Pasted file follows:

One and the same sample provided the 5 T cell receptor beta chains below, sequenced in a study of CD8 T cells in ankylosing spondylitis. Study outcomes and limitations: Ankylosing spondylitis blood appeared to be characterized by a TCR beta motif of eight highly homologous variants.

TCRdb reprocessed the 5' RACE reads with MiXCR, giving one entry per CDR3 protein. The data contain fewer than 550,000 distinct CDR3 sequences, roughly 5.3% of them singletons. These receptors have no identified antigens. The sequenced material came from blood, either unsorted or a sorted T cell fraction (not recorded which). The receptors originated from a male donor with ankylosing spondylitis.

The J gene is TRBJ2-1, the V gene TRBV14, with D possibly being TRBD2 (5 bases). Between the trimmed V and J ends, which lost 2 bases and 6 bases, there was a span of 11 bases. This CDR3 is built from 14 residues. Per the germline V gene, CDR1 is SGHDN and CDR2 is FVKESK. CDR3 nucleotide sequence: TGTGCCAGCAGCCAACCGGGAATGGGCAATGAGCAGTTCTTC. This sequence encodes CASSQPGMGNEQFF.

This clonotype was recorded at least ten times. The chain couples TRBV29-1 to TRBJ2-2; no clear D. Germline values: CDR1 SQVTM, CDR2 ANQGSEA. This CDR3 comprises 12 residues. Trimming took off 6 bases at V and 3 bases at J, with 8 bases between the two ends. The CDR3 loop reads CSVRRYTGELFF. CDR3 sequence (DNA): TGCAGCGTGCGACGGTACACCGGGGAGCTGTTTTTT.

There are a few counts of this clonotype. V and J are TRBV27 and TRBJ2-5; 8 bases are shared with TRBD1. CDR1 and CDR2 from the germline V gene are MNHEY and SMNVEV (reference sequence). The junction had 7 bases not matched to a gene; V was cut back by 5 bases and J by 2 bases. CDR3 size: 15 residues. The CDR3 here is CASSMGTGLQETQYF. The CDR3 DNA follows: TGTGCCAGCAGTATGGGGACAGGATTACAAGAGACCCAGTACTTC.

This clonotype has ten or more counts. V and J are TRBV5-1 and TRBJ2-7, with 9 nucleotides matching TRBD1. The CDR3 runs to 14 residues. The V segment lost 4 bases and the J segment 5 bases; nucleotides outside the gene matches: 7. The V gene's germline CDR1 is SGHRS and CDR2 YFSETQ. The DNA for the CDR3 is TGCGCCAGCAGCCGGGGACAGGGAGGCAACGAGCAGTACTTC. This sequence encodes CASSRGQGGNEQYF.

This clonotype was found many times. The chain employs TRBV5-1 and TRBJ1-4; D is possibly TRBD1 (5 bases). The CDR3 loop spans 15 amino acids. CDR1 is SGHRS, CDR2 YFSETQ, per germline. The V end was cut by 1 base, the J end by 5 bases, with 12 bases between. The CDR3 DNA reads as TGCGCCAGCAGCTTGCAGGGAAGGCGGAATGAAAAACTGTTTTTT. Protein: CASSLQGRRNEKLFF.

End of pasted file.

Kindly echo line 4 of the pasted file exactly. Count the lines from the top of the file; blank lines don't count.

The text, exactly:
This clonotype was recorded at least ten times. The chain couples TRBV29-1 to TRBJ2-2; no clear D. Germline values: CDR1 SQVTM, CDR2 ANQGSEA. This CDR3 comprises 12 residues. Trimming took off 6 bases at V and 3 bases at J, with 8 bases between the two ends. The CDR3 loop reads CSVRRYTGELFF. CDR3 sequence (DNA): TGCAGCGTGCGACGGTACACCGGGGAGCTGTTTTTT.